Gozio Health looks to help hospitals move in the right direction

The company’s technology helps patients navigate sprawling hospitals, along with scheduling and billing. CEO Joshua Titus says Gozio’s platform helps hospitals see higher patient engagement.

It doesn’t take long for Joshua Titus to get to the obvious question when talking about Gozio Health.

Is it necessary to have an app that helps patients get to the hospital?

Titus, the CEO of Gozio Health, says his company’s technology helps patients get to the hospital and much more. The Atlanta-based company partners with hospitals and health systems on patient engagement solutions.

Gozio helps patients get to the hospital and the specific floor and department they need, which can be daunting for patients or family members visiting a large, sprawling hospital. Gozio also helps patients navigate their way to the parking lot and even the nearest vending machines. Beyond navigation, Gozio enables patients to schedule appointments and pay bills.

In a recent interview with Chief Healthcare Executive, Titus talked about Gozio and its potential to help health systems connect with patients. (The story continues below the video.)

Titus said the system’s wayfinding component came out of his earlier experience working with smartphones and silicon chips. “I knew the greasy underbelly of smartphones and the sensors that went into them,” he said.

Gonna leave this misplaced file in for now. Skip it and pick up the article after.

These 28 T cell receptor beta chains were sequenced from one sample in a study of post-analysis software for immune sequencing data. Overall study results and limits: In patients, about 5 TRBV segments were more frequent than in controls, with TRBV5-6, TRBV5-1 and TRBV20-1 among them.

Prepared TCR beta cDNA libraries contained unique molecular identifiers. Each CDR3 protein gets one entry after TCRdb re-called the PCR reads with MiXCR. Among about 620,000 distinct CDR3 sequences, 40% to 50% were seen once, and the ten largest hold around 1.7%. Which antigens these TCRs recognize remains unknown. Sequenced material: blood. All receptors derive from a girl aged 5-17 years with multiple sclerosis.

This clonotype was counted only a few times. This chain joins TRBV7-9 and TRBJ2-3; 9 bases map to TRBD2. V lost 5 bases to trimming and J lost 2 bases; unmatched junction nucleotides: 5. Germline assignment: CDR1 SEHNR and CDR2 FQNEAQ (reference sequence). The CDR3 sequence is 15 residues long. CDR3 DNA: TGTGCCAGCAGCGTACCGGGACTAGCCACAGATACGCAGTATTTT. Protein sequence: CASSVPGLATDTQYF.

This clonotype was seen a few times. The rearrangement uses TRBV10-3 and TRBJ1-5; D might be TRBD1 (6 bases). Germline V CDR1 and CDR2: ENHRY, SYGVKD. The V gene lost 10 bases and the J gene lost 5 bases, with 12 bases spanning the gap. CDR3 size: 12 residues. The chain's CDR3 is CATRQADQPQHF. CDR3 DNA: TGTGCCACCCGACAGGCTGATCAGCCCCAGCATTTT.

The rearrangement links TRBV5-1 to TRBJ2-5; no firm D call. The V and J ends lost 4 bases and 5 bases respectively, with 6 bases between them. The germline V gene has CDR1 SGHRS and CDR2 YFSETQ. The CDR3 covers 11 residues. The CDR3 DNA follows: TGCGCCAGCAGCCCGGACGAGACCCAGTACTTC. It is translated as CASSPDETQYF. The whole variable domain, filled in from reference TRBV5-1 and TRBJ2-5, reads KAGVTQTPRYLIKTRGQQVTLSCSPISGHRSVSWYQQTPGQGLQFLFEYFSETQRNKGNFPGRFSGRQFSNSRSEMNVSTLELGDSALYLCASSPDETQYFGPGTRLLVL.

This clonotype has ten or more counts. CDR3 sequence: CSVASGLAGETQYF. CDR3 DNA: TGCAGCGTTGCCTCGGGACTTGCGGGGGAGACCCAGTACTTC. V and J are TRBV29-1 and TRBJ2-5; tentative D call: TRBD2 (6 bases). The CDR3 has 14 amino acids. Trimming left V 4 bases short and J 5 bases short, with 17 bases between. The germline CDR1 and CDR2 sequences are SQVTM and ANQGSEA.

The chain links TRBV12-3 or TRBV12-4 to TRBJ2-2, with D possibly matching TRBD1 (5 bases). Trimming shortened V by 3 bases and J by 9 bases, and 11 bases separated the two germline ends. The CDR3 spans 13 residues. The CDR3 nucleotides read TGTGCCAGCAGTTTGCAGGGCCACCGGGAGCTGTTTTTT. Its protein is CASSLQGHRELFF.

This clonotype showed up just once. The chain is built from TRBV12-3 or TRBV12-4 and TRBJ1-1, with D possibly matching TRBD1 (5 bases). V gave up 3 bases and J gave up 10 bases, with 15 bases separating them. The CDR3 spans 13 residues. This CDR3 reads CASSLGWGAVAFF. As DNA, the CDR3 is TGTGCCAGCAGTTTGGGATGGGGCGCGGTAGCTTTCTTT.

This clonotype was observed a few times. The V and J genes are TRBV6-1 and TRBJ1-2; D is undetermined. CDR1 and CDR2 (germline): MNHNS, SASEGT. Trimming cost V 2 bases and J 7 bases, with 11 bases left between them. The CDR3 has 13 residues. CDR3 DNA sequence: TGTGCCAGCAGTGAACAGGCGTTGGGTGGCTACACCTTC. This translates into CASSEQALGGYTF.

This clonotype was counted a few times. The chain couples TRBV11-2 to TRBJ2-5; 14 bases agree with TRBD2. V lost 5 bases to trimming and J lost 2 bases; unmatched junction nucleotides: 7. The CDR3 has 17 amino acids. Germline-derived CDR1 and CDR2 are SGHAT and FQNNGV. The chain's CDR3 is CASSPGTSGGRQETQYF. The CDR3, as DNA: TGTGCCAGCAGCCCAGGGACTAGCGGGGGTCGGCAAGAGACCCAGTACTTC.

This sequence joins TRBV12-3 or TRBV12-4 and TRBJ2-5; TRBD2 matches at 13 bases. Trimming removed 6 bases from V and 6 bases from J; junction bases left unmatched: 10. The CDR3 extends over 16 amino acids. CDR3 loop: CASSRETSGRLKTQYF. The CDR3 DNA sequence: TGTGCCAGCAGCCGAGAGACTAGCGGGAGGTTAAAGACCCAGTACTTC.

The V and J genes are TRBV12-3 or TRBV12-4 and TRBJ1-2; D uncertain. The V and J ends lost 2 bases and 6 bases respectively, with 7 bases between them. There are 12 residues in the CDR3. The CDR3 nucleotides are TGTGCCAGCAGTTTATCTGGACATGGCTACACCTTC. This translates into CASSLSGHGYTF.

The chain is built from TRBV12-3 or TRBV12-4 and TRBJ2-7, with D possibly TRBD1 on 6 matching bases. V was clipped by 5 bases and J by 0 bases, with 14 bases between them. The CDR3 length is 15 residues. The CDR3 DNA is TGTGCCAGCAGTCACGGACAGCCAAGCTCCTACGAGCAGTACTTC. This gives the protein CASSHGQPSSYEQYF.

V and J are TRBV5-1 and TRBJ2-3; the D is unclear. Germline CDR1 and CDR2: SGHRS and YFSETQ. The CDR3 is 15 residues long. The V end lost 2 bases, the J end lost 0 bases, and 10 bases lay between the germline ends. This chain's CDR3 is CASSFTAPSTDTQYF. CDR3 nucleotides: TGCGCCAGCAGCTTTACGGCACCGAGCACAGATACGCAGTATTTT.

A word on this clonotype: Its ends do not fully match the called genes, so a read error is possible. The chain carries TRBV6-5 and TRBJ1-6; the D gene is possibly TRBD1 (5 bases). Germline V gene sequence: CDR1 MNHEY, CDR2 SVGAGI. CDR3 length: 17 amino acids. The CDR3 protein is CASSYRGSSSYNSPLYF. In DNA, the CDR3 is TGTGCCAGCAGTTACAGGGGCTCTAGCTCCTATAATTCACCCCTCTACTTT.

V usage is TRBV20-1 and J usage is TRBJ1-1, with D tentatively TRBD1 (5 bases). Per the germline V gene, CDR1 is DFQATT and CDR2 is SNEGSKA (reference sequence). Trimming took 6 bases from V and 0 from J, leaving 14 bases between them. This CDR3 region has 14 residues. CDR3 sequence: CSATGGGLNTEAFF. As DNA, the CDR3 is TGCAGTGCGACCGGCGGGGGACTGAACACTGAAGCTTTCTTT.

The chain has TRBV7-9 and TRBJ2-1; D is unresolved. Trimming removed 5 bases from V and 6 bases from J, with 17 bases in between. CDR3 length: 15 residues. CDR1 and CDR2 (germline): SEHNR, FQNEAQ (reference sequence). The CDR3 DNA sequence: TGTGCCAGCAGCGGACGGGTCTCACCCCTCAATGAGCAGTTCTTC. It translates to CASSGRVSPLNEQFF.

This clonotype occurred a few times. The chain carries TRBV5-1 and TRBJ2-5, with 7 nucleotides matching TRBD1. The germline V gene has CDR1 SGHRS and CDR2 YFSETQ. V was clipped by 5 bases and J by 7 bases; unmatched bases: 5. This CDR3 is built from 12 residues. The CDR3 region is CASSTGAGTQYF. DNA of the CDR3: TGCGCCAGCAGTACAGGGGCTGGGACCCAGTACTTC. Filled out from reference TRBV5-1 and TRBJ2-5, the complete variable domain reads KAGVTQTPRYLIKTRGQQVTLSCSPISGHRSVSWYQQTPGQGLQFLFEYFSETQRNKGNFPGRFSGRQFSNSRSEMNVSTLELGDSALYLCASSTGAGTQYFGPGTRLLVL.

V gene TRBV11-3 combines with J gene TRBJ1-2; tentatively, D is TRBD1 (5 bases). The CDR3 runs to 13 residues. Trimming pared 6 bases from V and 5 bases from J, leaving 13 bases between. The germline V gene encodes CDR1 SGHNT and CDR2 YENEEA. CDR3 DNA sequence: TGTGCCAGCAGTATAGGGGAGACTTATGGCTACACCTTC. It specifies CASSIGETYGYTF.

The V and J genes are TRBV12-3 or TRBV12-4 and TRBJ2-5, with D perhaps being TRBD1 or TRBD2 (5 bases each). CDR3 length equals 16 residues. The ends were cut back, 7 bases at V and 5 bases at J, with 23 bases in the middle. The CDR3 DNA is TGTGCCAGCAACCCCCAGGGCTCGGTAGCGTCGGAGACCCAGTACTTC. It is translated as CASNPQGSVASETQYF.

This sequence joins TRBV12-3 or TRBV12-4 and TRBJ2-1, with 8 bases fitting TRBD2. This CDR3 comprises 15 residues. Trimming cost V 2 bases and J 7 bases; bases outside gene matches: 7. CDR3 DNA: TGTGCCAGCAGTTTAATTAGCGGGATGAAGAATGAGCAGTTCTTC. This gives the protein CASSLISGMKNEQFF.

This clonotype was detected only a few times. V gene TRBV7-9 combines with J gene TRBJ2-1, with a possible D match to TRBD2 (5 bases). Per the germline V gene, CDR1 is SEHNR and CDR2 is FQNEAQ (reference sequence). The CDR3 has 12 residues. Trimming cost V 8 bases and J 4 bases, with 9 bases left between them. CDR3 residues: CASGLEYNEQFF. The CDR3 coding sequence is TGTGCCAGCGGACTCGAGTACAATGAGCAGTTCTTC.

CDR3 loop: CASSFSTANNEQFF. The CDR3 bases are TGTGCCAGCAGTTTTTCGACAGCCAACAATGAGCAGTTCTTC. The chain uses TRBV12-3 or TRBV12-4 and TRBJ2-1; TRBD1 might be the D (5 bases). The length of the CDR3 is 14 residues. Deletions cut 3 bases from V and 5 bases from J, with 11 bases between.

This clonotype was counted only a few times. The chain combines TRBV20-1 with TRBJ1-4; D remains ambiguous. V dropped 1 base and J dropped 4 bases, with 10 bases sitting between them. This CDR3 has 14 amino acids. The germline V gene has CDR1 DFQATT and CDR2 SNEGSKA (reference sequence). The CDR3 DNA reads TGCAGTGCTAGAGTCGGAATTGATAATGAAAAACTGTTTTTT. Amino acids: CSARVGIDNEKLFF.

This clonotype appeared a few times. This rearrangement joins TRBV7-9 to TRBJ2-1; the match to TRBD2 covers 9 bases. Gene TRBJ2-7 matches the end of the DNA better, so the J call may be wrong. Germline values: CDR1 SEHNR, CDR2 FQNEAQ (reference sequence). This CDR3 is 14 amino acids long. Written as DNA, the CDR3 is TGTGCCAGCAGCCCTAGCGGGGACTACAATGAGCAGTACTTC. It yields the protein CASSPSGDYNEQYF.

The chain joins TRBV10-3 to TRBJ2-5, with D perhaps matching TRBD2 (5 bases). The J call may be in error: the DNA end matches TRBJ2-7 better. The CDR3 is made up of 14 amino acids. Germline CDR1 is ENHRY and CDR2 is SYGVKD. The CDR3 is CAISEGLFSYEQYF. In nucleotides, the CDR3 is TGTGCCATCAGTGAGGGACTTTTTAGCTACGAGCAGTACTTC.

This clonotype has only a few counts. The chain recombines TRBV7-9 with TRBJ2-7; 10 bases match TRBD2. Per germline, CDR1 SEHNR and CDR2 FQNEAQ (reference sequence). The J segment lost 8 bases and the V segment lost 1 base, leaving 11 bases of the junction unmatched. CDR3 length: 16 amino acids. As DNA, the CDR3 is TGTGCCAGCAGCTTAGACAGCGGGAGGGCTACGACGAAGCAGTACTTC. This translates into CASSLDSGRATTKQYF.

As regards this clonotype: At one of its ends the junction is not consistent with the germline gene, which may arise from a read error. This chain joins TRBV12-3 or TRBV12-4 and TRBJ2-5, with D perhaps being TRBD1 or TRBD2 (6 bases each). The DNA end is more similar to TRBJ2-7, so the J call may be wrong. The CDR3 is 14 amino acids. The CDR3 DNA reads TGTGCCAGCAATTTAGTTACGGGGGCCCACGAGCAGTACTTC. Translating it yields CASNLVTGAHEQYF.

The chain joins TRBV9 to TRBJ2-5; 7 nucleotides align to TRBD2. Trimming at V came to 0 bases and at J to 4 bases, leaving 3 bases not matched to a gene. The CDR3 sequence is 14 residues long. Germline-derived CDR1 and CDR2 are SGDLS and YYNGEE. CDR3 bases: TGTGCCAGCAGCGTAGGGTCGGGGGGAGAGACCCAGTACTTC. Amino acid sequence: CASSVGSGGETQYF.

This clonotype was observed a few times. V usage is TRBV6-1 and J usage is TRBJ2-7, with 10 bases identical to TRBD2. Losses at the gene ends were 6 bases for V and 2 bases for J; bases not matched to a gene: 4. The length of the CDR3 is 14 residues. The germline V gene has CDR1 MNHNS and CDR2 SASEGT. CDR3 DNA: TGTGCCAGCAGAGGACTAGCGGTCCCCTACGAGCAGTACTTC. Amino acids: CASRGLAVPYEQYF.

“The idea of these hospitals that have grown organically over time, they’re these huge labyrinths,” Titus said. “You’re stressed when you’re there, your normal 150 IQ is running at about 75, because you’re stressed about some clinical outcome. Can I somehow help you navigate the system? Using the sensors on a smartphone that I had access to and understanding of, can I bring those to bear on the problem? It turns out that we could.”

Titus said that was the genesis of Gozio, but it was only the beginning.

“We’re going to help people on a rather rough day, getting people through these big hospitals. And what we realized, once we had people engaging on mobile, there’s so much more that we can do on mobile as we do in all other walks of life and experiences, where mobile is our problem-solving companion, essentially,” he said.

“To take that and solve problems in healthcare is what we’ve dedicated ourselves to since then,” Titus said.

Connecting with care

In an interview at the American Hospital Association Leadership Summit last month, Titus said the company is showing it can help health systems improve their patient engagement.

“I think what we’re doing that is unique is that we are taking the experiences and human nature that happens in all other walks of life outside healthcare… and we’re bringing that into a system that is probably a decade behind,” Titus said.

Gozio Health is partnering with more than 30 health systems, and around 200 hospitals, on their patient engagement platforms. The company is working with Piedmont Healthcare, Grady Health System, Baptist Health in Jacksonville, University Health in San Antonio, Yale New Haven Health and others.